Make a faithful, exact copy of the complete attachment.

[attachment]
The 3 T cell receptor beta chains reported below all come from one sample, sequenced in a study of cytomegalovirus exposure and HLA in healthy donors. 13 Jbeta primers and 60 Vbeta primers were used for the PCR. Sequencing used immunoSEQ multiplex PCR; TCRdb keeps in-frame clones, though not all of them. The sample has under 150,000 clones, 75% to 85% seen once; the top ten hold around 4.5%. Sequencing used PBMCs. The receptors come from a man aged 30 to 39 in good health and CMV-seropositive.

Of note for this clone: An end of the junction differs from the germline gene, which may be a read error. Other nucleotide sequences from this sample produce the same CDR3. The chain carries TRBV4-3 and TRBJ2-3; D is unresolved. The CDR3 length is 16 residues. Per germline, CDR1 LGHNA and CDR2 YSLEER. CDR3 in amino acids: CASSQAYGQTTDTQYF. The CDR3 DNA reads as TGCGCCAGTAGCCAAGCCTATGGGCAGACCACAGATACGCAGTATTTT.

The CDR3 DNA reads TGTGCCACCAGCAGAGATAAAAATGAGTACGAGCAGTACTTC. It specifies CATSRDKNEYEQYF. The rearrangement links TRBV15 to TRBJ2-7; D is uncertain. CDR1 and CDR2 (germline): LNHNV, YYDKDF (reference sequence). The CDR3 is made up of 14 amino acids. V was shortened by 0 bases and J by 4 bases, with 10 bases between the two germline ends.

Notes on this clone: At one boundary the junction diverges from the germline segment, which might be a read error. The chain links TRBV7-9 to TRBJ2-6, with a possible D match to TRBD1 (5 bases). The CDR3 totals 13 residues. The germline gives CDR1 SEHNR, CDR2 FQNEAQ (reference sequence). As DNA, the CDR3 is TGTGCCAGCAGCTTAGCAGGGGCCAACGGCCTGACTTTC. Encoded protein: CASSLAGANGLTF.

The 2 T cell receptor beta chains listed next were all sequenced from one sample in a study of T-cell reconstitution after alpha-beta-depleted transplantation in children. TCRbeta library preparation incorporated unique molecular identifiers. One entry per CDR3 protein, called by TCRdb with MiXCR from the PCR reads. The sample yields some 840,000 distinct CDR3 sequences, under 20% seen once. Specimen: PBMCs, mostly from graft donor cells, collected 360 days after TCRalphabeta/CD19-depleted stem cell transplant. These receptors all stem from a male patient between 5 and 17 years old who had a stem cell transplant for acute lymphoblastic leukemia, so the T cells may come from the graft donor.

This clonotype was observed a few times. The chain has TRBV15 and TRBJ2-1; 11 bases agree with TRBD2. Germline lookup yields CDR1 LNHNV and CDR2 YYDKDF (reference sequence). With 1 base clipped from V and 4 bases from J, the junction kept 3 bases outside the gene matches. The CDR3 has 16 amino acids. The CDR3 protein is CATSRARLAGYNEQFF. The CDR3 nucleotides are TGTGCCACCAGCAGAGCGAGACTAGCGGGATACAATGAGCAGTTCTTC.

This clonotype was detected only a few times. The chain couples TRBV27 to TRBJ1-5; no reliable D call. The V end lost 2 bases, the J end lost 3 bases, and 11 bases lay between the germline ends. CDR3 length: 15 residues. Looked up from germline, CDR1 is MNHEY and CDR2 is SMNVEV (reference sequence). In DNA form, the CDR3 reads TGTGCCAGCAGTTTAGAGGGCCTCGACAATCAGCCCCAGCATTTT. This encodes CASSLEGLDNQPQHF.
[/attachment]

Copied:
The 3 T cell receptor beta chains reported below all come from one sample, sequenced in a study of cytomegalovirus exposure and HLA in healthy donors. 13 Jbeta primers and 60 Vbeta primers were used for the PCR. Sequencing used immunoSEQ multiplex PCR; TCRdb keeps in-frame clones, though not all of them. The sample has under 150,000 clones, 75% to 85% seen once; the top ten hold around 4.5%. Sequencing used PBMCs. The receptors come from a man aged 30 to 39 in good health and CMV-seropositive.

Of note for this clone: An end of the junction differs from the germline gene, which may be a read error. Other nucleotide sequences from this sample produce the same CDR3. The chain carries TRBV4-3 and TRBJ2-3; D is unresolved. The CDR3 length is 16 residues. Per germline, CDR1 LGHNA and CDR2 YSLEER. CDR3 in amino acids: CASSQAYGQTTDTQYF. The CDR3 DNA reads as TGCGCCAGTAGCCAAGCCTATGGGCAGACCACAGATACGCAGTATTTT.

The CDR3 DNA reads TGTGCCACCAGCAGAGATAAAAATGAGTACGAGCAGTACTTC. It specifies CATSRDKNEYEQYF. The rearrangement links TRBV15 to TRBJ2-7; D is uncertain. CDR1 and CDR2 (germline): LNHNV, YYDKDF (reference sequence). The CDR3 is made up of 14 amino acids. V was shortened by 0 bases and J by 4 bases, with 10 bases between the two germline ends.

Notes on this clone: At one boundary the junction diverges from the germline segment, which might be a read error. The chain links TRBV7-9 to TRBJ2-6, with a possible D match to TRBD1 (5 bases). The CDR3 totals 13 residues. The germline gives CDR1 SEHNR, CDR2 FQNEAQ (reference sequence). As DNA, the CDR3 is TGTGCCAGCAGCTTAGCAGGGGCCAACGGCCTGACTTTC. Encoded protein: CASSLAGANGLTF.

The 2 T cell receptor beta chains listed next were all sequenced from one sample in a study of T-cell reconstitution after alpha-beta-depleted transplantation in children. TCRbeta library preparation incorporated unique molecular identifiers. One entry per CDR3 protein, called by TCRdb with MiXCR from the PCR reads. The sample yields some 840,000 distinct CDR3 sequences, under 20% seen once. Specimen: PBMCs, mostly from graft donor cells, collected 360 days after TCRalphabeta/CD19-depleted stem cell transplant. These receptors all stem from a male patient between 5 and 17 years old who had a stem cell transplant for acute lymphoblastic leukemia, so the T cells may come from the graft donor.

This clonotype was observed a few times. The chain has TRBV15 and TRBJ2-1; 11 bases agree with TRBD2. Germline lookup yields CDR1 LNHNV and CDR2 YYDKDF (reference sequence). With 1 base clipped from V and 4 bases from J, the junction kept 3 bases outside the gene matches. The CDR3 has 16 amino acids. The CDR3 protein is CATSRARLAGYNEQFF. The CDR3 nucleotides are TGTGCCACCAGCAGAGCGAGACTAGCGGGATACAATGAGCAGTTCTTC.

This clonotype was detected only a few times. The chain couples TRBV27 to TRBJ1-5; no reliable D call. The V end lost 2 bases, the J end lost 3 bases, and 11 bases lay between the germline ends. CDR3 length: 15 residues. Looked up from germline, CDR1 is MNHEY and CDR2 is SMNVEV (reference sequence). In DNA form, the CDR3 reads TGTGCCAGCAGTTTAGAGGGCCTCGACAATCAGCCCCAGCATTTT. This encodes CASSLEGLDNQPQHF.